Thursday, March 31, 2005

Aunty Sal and Cousin Aiden came to see me today. I didn't get to see Cousin Aiden because the Nurses won't allow children in, but I spent some time with Mum and Aunty Sally while Dad took Cousin Aiden to the park for an ice cream. Aunty Sally was a bit caught up by how small I was - she says the pictures don't really give you a true picture of how big I am. I'm glad she didn't see me a few weeks back when I was smaller still.




They weighed me this morning: I'm now 1.14kg (or 2 pounds 8 ounces) but the Doctors aren't sure if it's real or if it's just fluid. They'll find out when they weigh me again next week.

Mum and Dad had a bit of a shock when they came back to see me later on: my cot space was empty and I'd gone! For a split second they thought I'd been taken away for something drastic, but they soon realised that I'd been moved to the other side of the Unit. The Nurse said it was a promotion, but I think they needed the space as they're due to get a lot more babies in tonight. I've got a bit more of a view from here but it's a bit cramped for Mum and Dad as I'm squashed into a corner.

Wednesday, March 30, 2005

Ma and Pa came back to visit me again today, and I had a nice long cuddle with Mum and Dad. Everyone said that I'd filled out since they last saw me, and that I looked more like a proper baby now. I'm still a bit pale though, and it's likely the Doctors will give me a blood transfusion soon.




In the evening, Mum and Dad came back to change my nappy. Mum and me had a competition to see who could make the most mess, but she won: they only needed two nappies and a new bedsheet to clean me up after me, but they had to fetch the mop and clean the floor after Mum made her mess. I was very impressed.

Tuesday, March 29, 2005

I'm three weeks old today. And I'm now 1.08kg (that's 2 pounds and 6 ounces in old money) so I've put on lots of weight since last week. They've put my feed up to 8ml per hour, and my Dad says I'm starting to look chubby:




I'm off the antibiotics now, as none of the tests found anything, but I'm still feeling a bit under the weather and I'm looking very pale. The Doctors said that I'll be needing a blood transfusion if my haemoglobin levels don't improve in the next day or so. But they also said that it was fairly normal for small babies like me to need some extra blood. I think they're generally pleased with me, but it's hard to tell with Doctors.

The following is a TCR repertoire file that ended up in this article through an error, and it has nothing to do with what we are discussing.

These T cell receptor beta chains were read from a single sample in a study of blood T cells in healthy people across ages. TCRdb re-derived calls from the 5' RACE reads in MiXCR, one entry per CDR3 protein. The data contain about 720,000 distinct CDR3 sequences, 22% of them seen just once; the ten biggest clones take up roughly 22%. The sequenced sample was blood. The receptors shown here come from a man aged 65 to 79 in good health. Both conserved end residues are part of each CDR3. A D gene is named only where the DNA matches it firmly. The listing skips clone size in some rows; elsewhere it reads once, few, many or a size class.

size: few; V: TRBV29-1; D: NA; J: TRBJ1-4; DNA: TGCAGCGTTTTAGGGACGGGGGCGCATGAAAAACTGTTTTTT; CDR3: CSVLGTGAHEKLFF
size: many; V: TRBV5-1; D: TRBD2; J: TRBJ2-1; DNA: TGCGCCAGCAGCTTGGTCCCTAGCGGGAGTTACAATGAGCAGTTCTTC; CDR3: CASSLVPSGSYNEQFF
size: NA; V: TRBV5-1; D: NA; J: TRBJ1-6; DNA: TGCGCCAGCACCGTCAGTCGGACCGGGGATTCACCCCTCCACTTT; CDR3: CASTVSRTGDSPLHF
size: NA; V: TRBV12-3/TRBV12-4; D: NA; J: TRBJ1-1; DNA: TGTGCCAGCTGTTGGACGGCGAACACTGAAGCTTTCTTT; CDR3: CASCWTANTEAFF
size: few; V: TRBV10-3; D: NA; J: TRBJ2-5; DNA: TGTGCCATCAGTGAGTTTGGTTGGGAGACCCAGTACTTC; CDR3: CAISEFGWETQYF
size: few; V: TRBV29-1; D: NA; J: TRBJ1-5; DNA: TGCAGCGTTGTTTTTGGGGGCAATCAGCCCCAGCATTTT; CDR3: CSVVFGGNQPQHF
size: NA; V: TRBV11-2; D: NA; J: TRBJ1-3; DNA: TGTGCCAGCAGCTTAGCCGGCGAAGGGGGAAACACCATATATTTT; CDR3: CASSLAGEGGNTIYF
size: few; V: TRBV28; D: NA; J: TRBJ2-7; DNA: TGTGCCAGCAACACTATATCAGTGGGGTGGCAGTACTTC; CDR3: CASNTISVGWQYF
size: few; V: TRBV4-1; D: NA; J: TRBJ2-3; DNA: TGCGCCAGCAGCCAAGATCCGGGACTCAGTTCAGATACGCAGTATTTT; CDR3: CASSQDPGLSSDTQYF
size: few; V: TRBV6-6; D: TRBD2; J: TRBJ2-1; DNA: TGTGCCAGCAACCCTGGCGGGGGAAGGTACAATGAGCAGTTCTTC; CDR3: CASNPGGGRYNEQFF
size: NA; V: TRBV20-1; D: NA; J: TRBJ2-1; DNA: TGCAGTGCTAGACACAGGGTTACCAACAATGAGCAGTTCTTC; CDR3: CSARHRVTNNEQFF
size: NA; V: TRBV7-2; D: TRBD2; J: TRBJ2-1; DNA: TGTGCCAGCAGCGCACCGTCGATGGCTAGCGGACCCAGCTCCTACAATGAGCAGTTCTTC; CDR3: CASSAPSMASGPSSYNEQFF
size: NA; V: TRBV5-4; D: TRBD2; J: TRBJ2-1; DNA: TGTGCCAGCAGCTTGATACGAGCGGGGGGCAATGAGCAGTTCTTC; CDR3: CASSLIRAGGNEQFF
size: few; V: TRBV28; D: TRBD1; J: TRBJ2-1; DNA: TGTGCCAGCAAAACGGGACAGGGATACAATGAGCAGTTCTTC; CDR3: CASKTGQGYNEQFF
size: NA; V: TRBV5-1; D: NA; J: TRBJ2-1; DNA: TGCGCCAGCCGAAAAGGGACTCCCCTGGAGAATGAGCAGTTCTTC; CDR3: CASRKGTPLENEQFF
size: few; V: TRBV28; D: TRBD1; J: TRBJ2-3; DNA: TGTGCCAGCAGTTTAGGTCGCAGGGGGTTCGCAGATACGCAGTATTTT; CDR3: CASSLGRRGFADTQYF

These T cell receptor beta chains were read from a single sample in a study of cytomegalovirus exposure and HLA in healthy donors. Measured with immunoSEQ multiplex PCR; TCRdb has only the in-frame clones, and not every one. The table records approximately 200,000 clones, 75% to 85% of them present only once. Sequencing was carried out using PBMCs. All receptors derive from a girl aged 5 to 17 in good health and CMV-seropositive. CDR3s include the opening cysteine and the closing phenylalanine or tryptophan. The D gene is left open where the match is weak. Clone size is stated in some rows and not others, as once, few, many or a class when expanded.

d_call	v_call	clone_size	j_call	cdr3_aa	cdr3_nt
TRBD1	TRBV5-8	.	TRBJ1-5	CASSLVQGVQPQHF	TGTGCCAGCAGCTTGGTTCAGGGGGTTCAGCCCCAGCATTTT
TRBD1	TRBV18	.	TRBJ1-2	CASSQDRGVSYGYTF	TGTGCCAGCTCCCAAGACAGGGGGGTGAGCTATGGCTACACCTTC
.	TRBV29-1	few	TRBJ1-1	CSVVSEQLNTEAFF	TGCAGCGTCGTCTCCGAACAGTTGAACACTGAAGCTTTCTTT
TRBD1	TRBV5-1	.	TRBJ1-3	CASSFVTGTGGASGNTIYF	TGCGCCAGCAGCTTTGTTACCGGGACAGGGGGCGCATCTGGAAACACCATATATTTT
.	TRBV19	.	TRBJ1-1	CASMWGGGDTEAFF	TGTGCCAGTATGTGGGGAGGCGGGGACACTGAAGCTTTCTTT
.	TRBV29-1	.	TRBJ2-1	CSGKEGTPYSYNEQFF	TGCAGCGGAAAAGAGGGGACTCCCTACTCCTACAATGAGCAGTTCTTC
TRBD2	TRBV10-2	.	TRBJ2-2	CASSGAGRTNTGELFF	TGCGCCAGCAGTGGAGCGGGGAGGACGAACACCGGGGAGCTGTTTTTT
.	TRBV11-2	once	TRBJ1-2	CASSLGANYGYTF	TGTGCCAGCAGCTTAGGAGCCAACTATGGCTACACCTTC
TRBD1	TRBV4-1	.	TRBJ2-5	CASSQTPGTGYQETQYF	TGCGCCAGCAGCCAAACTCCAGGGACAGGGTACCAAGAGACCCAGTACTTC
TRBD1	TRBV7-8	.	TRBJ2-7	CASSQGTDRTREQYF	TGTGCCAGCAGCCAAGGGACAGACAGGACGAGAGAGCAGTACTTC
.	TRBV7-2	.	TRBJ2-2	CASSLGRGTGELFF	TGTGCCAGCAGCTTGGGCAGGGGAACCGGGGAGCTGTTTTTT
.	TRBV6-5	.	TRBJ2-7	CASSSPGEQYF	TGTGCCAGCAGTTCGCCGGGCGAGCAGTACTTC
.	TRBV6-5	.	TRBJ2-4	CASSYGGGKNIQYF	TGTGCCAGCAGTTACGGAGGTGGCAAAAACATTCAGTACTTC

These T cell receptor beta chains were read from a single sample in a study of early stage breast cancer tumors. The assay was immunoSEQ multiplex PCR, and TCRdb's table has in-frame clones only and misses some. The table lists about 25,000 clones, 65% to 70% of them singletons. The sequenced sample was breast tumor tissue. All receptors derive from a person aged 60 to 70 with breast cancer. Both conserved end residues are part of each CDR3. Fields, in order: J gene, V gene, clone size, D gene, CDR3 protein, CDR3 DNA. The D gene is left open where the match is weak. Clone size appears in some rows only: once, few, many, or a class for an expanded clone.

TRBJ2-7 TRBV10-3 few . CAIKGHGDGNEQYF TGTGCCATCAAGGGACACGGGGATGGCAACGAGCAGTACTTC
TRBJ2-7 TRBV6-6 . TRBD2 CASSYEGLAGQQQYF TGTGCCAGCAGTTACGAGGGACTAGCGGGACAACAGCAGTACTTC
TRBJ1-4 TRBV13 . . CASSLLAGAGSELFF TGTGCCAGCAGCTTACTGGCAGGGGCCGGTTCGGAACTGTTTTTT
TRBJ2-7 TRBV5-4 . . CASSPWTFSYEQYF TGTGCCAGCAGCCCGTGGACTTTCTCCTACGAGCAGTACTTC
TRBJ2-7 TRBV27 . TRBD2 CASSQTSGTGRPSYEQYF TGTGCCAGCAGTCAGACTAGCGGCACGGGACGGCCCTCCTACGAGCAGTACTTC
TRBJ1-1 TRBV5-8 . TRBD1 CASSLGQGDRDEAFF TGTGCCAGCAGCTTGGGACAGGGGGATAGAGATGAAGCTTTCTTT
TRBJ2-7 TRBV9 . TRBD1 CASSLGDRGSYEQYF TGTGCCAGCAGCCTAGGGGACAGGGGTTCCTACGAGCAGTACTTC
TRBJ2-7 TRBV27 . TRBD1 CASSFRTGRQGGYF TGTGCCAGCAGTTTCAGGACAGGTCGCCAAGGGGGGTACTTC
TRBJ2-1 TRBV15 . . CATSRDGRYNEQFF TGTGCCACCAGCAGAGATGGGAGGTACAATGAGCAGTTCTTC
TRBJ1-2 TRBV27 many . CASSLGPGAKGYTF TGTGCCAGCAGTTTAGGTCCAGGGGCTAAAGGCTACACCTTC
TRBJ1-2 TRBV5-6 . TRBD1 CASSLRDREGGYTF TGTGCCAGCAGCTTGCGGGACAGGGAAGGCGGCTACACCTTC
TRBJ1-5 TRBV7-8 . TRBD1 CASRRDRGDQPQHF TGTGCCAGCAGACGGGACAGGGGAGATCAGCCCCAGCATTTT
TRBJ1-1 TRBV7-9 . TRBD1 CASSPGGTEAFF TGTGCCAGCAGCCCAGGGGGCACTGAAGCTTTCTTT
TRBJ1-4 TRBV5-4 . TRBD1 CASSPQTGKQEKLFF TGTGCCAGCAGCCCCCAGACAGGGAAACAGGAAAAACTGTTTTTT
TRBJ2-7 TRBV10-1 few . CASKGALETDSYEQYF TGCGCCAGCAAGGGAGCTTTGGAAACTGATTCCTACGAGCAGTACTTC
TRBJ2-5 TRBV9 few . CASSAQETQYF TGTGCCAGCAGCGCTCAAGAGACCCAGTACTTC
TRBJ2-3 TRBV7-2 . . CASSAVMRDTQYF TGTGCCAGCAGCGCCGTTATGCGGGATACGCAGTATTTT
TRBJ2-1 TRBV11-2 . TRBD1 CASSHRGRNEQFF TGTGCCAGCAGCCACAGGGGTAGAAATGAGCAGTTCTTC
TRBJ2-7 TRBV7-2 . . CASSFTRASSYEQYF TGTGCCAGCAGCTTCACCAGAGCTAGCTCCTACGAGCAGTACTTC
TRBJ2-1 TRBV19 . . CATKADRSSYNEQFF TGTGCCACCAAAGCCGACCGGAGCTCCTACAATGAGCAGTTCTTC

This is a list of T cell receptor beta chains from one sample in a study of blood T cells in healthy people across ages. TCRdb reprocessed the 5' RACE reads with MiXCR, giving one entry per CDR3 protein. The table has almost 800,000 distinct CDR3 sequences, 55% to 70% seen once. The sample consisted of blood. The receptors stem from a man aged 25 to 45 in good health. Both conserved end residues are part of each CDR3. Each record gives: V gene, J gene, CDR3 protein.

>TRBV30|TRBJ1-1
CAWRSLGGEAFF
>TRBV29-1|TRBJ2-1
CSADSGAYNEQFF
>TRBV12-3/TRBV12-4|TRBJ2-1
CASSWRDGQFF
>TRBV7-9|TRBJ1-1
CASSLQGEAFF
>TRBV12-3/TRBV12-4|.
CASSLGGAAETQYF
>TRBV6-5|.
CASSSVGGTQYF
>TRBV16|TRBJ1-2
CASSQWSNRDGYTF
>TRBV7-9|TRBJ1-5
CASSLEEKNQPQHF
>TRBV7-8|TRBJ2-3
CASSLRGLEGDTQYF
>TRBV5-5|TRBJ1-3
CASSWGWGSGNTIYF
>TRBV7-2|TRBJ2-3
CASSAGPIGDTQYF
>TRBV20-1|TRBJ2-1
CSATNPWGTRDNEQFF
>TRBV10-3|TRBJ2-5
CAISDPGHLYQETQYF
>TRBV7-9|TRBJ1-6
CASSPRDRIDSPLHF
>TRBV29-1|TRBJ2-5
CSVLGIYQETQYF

I managed to get two nice long cuddles with my Mum and Dad today, and during the cuddles I escaped from my breathing machine for at least an hour. If I'm good, I might be allowed to start coming off it again.



Monday, March 28, 2005

I'm feeling a bit better today, but I'm still looking pale and I'm very tired. The results of the blood culture tests should be back soon which will allow the Doctors to assess whether the current cocktail of antibiotics is the best, but they seem to be working regardless. They also said I could come off the breathing support machine later for a few hours. The tubes of the machine are very uncomfortable and my nose gets very sore, and I'm looking forward to getting a bit of respite. Beside, I think the nurse is fed up of replacing it because I keep wriggling to make it fall out on its own.

I had lots of visitors again today: Ma, Pa and funny Aunty Ceri came to see me. They've been staying at a farm near Hay-on-Wye with Nana and Grandpa over Easter. Mum and Dad were supposed to go too but that was all arranged before I arrived. The farm is very beautiful and we might all go next year instead. It was good to see everyone again (although I heard Aunty Ceri threaten to poke me again).

Later, Mum and Dad came back to change my nappy and clean me up. Mum then sang songs at me for an hour or so while Dad made the soft toys dance. They're obviously bonkers, but they're quite entertaining.

Sunday, March 27, 2005

The Easter Bunny came today and left me a new toy:




The Easter Bunny is very generous as he also left a toy for all the other babies in the Unit.

Nana and Grandpa also came to see me today, but I'm afraid I wasn't at my best. I've been feeling a bit tired and poorly, and the Doctors have started me on a course of antibiotics while they do some tests to work out what's wrong.

They've put a new drip in my hand so they can deliver the drugs easily. I keep forgetting that it's there, and end up bashing it on my head when I try to put my hand in my mouth. It's not very comfortable really. Just to add insult to injury, they've put me back on the breathing support machine full time. I don't like it, but I don't have the strength to complain about it right now.



Saturday, March 26, 2005




I had a quiet day today. I did some wriggling, then I practised looking at things for a while, and then I had a sleep. It's hard work being me; Dad reckons I'm only awake for about four hours a day, but I think he's jealous. Me and my friend in the next cot spent a lot of time setting off alarms. A lot of Nurses are away at the moment taking a well-earned break over Easter, so we made sure that the remaining ones had to work really hard.

After they came to visit me, Mum and Dad went to a special service at the Hospital Chaplaincy to commemorate lost and loved babies. They read my name out during the service and lit candles and things. There were lots of other Mummies and Daddies there, as well as lots of the staff from the Special Care Baby Unit.